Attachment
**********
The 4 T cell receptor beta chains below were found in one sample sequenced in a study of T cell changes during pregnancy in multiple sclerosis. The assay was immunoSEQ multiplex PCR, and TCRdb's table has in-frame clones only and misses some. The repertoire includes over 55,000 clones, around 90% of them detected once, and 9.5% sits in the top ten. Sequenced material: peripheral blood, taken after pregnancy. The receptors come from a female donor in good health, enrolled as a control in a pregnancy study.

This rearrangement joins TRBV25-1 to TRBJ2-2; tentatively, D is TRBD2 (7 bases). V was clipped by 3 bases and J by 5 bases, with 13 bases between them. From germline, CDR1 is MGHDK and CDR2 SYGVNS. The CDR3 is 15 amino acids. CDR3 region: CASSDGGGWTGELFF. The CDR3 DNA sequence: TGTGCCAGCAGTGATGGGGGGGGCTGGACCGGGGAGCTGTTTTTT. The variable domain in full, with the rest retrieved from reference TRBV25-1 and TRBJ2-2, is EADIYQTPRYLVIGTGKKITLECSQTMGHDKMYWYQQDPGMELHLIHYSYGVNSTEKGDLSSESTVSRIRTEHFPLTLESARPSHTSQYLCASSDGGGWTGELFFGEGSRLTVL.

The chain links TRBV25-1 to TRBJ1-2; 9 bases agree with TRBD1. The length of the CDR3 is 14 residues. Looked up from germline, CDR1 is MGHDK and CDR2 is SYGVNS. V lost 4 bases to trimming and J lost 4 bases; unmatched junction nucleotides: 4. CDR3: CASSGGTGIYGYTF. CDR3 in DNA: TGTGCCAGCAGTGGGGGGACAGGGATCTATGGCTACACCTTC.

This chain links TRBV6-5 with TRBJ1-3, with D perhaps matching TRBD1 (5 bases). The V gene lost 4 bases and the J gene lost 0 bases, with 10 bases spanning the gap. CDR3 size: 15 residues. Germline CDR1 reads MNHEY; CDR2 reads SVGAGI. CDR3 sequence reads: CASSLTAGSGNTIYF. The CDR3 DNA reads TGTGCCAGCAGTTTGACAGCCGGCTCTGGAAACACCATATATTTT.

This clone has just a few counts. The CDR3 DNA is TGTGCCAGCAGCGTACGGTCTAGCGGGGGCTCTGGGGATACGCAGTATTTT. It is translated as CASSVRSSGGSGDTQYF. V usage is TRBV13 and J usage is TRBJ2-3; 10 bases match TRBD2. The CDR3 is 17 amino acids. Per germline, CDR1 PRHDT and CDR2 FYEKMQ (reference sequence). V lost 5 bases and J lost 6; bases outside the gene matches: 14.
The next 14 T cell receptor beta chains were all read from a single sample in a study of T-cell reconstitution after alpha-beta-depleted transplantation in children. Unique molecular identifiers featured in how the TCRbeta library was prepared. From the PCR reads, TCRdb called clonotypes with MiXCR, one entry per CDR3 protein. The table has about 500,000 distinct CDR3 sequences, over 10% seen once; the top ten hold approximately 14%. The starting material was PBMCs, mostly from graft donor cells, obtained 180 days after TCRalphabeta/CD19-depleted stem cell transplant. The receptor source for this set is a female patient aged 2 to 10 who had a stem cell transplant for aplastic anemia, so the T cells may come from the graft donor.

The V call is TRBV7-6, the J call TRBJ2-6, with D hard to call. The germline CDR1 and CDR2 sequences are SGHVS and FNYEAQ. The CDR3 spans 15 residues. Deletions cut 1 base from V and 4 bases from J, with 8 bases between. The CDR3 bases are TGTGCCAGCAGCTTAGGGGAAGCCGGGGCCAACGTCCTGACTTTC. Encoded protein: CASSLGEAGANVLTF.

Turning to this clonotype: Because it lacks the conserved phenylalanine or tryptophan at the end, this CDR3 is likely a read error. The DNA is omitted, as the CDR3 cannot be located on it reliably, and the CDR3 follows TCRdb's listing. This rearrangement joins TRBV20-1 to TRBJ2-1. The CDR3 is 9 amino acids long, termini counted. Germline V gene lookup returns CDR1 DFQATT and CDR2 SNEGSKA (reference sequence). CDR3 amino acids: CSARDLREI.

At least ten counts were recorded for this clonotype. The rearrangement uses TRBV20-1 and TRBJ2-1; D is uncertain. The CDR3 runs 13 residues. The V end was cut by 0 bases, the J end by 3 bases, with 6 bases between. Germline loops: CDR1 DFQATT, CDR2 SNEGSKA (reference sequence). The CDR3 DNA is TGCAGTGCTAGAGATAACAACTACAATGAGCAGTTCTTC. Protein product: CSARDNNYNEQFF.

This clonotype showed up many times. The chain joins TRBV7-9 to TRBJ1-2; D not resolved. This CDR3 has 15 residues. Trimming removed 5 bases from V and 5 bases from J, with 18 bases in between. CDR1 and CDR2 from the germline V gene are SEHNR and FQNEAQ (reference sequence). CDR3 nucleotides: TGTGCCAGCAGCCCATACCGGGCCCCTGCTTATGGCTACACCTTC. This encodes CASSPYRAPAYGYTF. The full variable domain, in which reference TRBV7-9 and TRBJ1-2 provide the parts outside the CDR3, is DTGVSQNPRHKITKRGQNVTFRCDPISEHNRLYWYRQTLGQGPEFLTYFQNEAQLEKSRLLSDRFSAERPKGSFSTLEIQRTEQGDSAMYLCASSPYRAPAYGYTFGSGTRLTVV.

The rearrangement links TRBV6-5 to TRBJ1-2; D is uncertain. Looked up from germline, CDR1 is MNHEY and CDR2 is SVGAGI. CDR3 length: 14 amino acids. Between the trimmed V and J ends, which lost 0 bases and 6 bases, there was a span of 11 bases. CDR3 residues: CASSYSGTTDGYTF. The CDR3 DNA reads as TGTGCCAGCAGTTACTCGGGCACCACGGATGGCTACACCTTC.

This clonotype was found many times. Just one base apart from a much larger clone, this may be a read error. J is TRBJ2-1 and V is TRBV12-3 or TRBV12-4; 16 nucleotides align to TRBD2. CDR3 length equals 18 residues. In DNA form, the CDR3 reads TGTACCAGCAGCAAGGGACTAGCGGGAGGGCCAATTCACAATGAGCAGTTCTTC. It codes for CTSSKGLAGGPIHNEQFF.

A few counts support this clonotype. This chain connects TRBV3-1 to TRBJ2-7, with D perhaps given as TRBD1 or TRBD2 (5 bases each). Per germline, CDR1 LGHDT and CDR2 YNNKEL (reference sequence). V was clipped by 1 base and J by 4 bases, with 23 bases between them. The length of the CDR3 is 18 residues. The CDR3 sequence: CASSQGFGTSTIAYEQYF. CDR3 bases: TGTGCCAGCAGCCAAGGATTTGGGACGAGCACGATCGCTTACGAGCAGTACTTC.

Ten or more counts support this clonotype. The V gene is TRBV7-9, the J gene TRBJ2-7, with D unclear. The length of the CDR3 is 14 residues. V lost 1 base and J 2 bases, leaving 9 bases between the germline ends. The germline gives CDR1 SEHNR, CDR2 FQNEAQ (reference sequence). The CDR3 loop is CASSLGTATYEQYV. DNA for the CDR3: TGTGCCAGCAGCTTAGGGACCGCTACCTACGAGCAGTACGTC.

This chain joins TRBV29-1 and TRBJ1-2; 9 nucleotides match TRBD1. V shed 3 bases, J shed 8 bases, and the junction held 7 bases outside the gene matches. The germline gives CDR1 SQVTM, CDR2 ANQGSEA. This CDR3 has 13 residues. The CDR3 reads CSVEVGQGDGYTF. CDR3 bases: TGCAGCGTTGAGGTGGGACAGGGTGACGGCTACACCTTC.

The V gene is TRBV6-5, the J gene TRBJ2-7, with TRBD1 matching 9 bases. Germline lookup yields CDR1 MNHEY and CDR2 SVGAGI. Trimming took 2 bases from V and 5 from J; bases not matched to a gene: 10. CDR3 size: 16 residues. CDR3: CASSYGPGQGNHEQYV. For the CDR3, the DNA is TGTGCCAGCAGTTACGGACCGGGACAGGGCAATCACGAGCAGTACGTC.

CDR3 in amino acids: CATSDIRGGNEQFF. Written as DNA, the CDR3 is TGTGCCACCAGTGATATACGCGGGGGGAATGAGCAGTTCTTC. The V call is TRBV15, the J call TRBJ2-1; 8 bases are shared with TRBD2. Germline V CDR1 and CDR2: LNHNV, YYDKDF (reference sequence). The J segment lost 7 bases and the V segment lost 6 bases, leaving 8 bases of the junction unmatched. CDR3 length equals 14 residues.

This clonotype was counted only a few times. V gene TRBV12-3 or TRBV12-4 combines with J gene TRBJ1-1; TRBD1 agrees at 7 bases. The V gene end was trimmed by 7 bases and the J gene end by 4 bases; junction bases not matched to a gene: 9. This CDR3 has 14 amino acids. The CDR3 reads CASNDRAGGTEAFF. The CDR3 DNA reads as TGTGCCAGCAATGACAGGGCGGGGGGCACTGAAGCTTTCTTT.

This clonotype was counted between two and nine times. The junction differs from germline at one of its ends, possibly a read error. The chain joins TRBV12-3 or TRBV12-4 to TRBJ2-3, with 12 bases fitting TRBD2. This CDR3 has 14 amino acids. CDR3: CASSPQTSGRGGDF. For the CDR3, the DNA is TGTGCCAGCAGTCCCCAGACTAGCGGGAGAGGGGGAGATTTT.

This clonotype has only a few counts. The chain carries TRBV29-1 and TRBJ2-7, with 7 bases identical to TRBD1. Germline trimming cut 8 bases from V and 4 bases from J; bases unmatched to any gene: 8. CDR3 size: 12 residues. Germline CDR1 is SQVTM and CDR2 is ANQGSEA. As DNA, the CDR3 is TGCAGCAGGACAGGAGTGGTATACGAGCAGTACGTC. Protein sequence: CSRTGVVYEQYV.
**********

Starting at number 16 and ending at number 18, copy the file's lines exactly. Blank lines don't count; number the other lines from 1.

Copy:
The V gene is TRBV6-5, the J gene TRBJ2-7, with TRBD1 matching 9 bases. Germline lookup yields CDR1 MNHEY and CDR2 SVGAGI. Trimming took 2 bases from V and 5 from J; bases not matched to a gene: 10. CDR3 size: 16 residues. CDR3: CASSYGPGQGNHEQYV. For the CDR3, the DNA is TGTGCCAGCAGTTACGGACCGGGACAGGGCAATCACGAGCAGTACGTC.

CDR3 in amino acids: CATSDIRGGNEQFF. Written as DNA, the CDR3 is TGTGCCACCAGTGATATACGCGGGGGGAATGAGCAGTTCTTC. The V call is TRBV15, the J call TRBJ2-1; 8 bases are shared with TRBD2. Germline V CDR1 and CDR2: LNHNV, YYDKDF (reference sequence). The J segment lost 7 bases and the V segment lost 6 bases, leaving 8 bases of the junction unmatched. CDR3 length equals 14 residues.

This clonotype was counted only a few times. V gene TRBV12-3 or TRBV12-4 combines with J gene TRBJ1-1; TRBD1 agrees at 7 bases. The V gene end was trimmed by 7 bases and the J gene end by 4 bases; junction bases not matched to a gene: 9. This CDR3 has 14 amino acids. The CDR3 reads CASNDRAGGTEAFF. The CDR3 DNA reads as TGTGCCAGCAATGACAGGGCGGGGGGCACTGAAGCTTTCTTT.